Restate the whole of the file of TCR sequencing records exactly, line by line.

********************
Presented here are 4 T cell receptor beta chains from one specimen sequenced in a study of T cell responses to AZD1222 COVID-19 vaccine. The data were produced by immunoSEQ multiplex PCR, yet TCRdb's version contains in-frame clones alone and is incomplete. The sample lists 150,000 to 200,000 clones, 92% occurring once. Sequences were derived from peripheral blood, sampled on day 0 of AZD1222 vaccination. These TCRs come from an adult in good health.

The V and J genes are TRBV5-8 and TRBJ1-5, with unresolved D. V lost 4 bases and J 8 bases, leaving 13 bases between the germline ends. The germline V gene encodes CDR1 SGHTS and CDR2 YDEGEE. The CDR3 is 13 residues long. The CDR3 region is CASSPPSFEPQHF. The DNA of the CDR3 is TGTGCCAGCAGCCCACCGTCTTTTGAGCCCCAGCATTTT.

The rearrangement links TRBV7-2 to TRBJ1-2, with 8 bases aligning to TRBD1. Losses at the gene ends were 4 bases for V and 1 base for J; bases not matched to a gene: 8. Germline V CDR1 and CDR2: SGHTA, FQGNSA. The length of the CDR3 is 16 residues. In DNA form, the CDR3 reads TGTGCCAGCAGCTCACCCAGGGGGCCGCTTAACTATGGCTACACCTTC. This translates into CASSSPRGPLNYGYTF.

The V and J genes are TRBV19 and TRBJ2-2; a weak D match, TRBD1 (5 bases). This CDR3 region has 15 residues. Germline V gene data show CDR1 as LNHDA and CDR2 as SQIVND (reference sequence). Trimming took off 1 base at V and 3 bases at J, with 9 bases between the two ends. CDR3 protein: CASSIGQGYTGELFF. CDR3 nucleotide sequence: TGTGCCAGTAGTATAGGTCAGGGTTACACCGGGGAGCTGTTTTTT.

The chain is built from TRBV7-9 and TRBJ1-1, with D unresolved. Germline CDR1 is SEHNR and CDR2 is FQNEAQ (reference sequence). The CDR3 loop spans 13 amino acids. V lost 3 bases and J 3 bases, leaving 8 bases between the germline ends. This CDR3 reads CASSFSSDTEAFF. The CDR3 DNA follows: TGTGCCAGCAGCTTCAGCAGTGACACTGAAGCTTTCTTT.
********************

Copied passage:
Presented here are 4 T cell receptor beta chains from one specimen sequenced in a study of T cell responses to AZD1222 COVID-19 vaccine. The data were produced by immunoSEQ multiplex PCR, yet TCRdb's version contains in-frame clones alone and is incomplete. The sample lists 150,000 to 200,000 clones, 92% occurring once. Sequences were derived from peripheral blood, sampled on day 0 of AZD1222 vaccination. These TCRs come from an adult in good health.

The V and J genes are TRBV5-8 and TRBJ1-5, with unresolved D. V lost 4 bases and J 8 bases, leaving 13 bases between the germline ends. The germline V gene encodes CDR1 SGHTS and CDR2 YDEGEE. The CDR3 is 13 residues long. The CDR3 region is CASSPPSFEPQHF. The DNA of the CDR3 is TGTGCCAGCAGCCCACCGTCTTTTGAGCCCCAGCATTTT.

The rearrangement links TRBV7-2 to TRBJ1-2, with 8 bases aligning to TRBD1. Losses at the gene ends were 4 bases for V and 1 base for J; bases not matched to a gene: 8. Germline V CDR1 and CDR2: SGHTA, FQGNSA. The length of the CDR3 is 16 residues. In DNA form, the CDR3 reads TGTGCCAGCAGCTCACCCAGGGGGCCGCTTAACTATGGCTACACCTTC. This translates into CASSSPRGPLNYGYTF.

The V and J genes are TRBV19 and TRBJ2-2; a weak D match, TRBD1 (5 bases). This CDR3 region has 15 residues. Germline V gene data show CDR1 as LNHDA and CDR2 as SQIVND (reference sequence). Trimming took off 1 base at V and 3 bases at J, with 9 bases between the two ends. CDR3 protein: CASSIGQGYTGELFF. CDR3 nucleotide sequence: TGTGCCAGTAGTATAGGTCAGGGTTACACCGGGGAGCTGTTTTTT.

The chain is built from TRBV7-9 and TRBJ1-1, with D unresolved. Germline CDR1 is SEHNR and CDR2 is FQNEAQ (reference sequence). The CDR3 loop spans 13 amino acids. V lost 3 bases and J 3 bases, leaving 8 bases between the germline ends. This CDR3 reads CASSFSSDTEAFF. The CDR3 DNA follows: TGTGCCAGCAGCTTCAGCAGTGACACTGAAGCTTTCTTT.